Dyer Has Two Low-Profile Opponents. Fresno Council Races Set. - GV Wire - Explore. Explain. Expose
Connect with us

Elections

Dyer Has Two Low-Profile Opponents. Fresno Council Races Set.

Published

on

Fresno Mayor Jerry Dyer (left) is running for re-election against two low-profile opponents, Jim Barr, and Samantha Dussell. (GV Wire Composite/David Rodriguez)
Share with friends

Fresno Mayor Jerry Dyer has drawn two little-known opponents for his 2024 re-election.

Dyer, a 64-year-old Republican, is running for his second term. Jim Barr, an educator, and Samantha Dussell have qualified to run against him.

“Although I am not familiar with either opponent or their backgrounds, I am looking forward to learning more about them. I do welcome the opportunity to share throughout the campaign how my administration is working with the council and the community to keep our city safe, clean, and prosperous,” Dyer said.

Barr, 64 and a Democrat, is an educator at J.E. Young Academic Center.

He is running “to give the voters a choice. I have the time. I have the opportunity. I have the spirit. I have the passion for it.”

He ran before without success for Fresno Unified school board in 2006 and 2022.

This is the first time Dussell, 55, and registered as no party preference, has run for public office. She tells GV Wire that she has completed her studies to become a certified nursing assistant and is waiting to take the state exam. One of her goals in running for mayor is to bring attention to elder abuse.

“I actually asked for help from my representatives just to get my mom out of this situation. And so throughout me trying to get help, I met a lot of other people in a similar situation as my mother and … we shared the same experiences where the authorities weren’t listening. That’s what had led me to run for mayor,” Dussell said.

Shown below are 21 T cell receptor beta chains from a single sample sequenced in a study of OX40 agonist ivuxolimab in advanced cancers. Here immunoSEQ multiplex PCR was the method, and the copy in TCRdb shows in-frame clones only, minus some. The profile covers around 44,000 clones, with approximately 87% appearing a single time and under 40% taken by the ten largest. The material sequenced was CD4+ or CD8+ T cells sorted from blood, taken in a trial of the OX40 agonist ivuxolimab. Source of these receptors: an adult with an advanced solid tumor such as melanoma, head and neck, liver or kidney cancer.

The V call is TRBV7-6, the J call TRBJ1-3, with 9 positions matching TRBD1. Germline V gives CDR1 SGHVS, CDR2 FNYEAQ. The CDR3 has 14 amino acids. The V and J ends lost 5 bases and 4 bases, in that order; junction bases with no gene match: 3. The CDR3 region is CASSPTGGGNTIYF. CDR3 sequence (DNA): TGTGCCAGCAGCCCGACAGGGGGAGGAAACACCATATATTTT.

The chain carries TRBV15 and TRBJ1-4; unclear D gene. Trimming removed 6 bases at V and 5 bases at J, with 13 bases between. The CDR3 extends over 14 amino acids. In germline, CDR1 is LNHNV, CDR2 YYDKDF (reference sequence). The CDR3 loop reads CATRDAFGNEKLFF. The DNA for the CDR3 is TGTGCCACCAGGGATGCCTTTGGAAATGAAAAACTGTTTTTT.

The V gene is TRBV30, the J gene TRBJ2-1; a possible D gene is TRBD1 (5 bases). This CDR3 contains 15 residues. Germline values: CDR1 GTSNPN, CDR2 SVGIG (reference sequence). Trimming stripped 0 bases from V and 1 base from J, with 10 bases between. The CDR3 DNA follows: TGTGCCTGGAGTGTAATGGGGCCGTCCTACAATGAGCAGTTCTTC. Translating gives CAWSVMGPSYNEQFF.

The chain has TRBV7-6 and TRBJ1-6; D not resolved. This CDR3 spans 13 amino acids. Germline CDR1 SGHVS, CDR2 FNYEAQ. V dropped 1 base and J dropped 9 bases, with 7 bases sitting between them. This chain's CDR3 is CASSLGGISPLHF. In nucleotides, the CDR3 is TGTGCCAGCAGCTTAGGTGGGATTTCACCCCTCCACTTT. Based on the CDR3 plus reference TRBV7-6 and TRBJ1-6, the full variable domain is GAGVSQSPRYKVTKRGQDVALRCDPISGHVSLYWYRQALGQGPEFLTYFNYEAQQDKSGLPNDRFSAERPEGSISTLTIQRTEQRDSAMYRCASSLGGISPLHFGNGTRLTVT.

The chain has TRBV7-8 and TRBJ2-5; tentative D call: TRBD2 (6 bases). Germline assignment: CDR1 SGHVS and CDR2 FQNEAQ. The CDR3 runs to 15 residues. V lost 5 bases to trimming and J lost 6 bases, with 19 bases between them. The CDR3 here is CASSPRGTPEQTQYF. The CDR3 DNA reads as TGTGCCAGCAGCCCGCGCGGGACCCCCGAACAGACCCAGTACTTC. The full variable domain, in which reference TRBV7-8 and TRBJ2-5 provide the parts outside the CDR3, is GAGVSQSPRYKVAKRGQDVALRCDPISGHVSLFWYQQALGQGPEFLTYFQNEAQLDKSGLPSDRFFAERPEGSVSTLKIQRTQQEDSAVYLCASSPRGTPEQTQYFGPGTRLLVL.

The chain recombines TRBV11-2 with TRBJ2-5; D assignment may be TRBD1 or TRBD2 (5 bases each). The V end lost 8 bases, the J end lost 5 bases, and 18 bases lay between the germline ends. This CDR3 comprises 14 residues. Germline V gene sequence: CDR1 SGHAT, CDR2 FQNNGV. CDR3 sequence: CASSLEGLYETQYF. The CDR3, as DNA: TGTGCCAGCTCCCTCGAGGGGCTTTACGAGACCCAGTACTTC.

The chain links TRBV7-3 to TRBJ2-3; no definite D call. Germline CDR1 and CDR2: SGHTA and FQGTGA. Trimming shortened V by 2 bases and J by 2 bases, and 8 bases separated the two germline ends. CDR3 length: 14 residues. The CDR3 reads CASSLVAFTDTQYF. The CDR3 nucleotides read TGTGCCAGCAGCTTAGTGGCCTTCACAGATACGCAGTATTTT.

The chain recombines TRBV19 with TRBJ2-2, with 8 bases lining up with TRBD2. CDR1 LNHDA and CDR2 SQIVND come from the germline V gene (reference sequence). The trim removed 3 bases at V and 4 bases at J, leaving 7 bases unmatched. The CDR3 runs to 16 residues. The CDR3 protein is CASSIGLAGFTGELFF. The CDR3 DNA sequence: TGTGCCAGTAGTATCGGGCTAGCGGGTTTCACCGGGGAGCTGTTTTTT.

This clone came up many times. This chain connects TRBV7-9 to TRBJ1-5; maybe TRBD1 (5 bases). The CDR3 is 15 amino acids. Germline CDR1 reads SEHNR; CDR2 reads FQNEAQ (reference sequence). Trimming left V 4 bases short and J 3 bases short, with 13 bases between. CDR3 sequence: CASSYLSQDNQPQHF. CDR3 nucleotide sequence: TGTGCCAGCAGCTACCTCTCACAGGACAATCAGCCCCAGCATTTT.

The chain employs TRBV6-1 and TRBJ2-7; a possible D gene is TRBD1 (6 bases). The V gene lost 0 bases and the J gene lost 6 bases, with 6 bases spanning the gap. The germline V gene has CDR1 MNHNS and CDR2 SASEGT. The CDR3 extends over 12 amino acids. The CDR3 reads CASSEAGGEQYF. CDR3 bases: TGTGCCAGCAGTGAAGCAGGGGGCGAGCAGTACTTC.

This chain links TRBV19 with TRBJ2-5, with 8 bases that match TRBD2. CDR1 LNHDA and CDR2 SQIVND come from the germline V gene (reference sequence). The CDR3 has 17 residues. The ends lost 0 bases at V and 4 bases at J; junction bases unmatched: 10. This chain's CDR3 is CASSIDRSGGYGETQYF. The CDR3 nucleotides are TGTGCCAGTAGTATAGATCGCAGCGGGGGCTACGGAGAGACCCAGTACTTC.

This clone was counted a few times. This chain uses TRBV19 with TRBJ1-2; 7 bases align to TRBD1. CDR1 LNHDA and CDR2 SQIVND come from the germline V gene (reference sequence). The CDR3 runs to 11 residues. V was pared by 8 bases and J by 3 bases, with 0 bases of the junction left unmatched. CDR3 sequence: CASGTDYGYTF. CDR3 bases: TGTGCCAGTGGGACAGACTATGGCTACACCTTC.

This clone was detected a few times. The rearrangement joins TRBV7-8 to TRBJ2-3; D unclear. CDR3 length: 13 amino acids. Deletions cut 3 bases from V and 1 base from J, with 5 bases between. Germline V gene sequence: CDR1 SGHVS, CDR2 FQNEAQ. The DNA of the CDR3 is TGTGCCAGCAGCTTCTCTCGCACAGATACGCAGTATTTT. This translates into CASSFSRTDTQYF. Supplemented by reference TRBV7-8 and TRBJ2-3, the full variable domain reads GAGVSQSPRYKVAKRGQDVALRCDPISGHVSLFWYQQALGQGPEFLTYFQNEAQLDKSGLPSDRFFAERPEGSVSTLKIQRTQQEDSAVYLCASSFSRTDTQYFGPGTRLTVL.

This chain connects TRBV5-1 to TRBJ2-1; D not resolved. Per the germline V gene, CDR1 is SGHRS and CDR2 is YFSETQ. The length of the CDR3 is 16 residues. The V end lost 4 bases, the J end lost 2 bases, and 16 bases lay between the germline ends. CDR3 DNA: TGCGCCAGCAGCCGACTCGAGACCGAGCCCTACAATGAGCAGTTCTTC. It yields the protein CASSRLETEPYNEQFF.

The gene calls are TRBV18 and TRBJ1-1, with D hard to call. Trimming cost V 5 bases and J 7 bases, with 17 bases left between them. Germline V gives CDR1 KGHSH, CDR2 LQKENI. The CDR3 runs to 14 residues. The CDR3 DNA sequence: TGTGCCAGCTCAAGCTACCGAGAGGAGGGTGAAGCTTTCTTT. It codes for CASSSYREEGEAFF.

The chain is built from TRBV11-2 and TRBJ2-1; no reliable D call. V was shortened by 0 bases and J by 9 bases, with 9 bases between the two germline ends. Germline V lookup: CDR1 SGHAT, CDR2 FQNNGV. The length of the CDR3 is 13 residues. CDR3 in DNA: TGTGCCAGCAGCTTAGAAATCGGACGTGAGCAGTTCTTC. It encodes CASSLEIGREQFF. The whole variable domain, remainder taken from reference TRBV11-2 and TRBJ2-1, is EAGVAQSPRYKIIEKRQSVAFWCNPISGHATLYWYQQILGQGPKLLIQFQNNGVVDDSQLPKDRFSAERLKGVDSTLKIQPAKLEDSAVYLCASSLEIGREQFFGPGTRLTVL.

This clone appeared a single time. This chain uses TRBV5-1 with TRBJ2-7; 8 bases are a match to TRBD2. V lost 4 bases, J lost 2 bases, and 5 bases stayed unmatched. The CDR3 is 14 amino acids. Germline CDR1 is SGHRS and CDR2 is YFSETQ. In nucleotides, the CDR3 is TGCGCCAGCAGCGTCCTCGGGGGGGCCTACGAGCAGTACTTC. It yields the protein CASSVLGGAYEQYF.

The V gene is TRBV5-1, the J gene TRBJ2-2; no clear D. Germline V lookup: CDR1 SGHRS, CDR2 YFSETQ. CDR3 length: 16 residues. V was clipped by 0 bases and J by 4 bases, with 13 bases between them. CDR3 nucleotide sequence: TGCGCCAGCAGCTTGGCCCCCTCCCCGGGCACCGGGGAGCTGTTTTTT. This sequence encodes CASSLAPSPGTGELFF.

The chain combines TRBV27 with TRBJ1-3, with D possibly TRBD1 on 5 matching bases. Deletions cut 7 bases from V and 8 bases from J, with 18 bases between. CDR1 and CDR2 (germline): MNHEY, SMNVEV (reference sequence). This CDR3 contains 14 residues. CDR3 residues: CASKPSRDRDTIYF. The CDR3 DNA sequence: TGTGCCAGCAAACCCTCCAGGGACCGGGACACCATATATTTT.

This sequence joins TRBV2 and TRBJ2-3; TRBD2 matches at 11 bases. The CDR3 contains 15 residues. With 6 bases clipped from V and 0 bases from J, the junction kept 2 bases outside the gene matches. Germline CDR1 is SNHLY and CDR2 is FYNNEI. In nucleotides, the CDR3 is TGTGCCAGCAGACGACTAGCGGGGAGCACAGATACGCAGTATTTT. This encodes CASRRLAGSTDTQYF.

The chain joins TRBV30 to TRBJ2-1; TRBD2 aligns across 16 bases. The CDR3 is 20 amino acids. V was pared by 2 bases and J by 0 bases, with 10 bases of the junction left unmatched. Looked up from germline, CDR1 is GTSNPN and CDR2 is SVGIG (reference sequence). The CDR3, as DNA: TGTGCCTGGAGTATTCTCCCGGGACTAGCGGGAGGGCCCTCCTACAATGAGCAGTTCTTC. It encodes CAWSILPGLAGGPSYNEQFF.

The local races in Fresno County have been set. An official list of other candidates — president, U.S. Senate, House of Representatives, Congress, state Senate, and Assembly — will be released in a few weeks.

The primary is March 5. If a candidate in the mayoral, Fresno City Council, or Fresno County Supervisor races wins a majority, the election will be over. If no candidate attains a majority, the top two advance to the November general election.

Fresno City Council Races

Three Fresno City Council races are on the ballot. Tyler Maxwell, a 32-year-old Democrat, did not draw a challenger for District 4 (east central Fresno). He is running for a second term.

Mike Karbassi, 40, of District 2 (northwest Fresno), is running for his second full-term and third overall. Community activist Matthew Gillian, 41, qualified as the only opponent. Both candidates are Democrats.

Maxwell and the winner of the District 2 race are virtually certain to win outright without facing a runoff for the November election.

Fresno City Councilman Mike Karbassi faces Matthew Gillian in District 2. (GV Wire Composite/David Rodriguez)

Four candidates have qualified to run for District 6 (northeast Fresno). Even though incumbent Garry Bredefeld is termed out, there is no deadline extension because Bredefeld could not run anyway, Fresno County Clerk James Kus said. GV Wire initially reported the filing deadline was extended through today.

Qualified to run so far are Molly Fagundes-Johnston, Roger Bonakdar, Raj Sodhi-Layne, and Nick Richardson.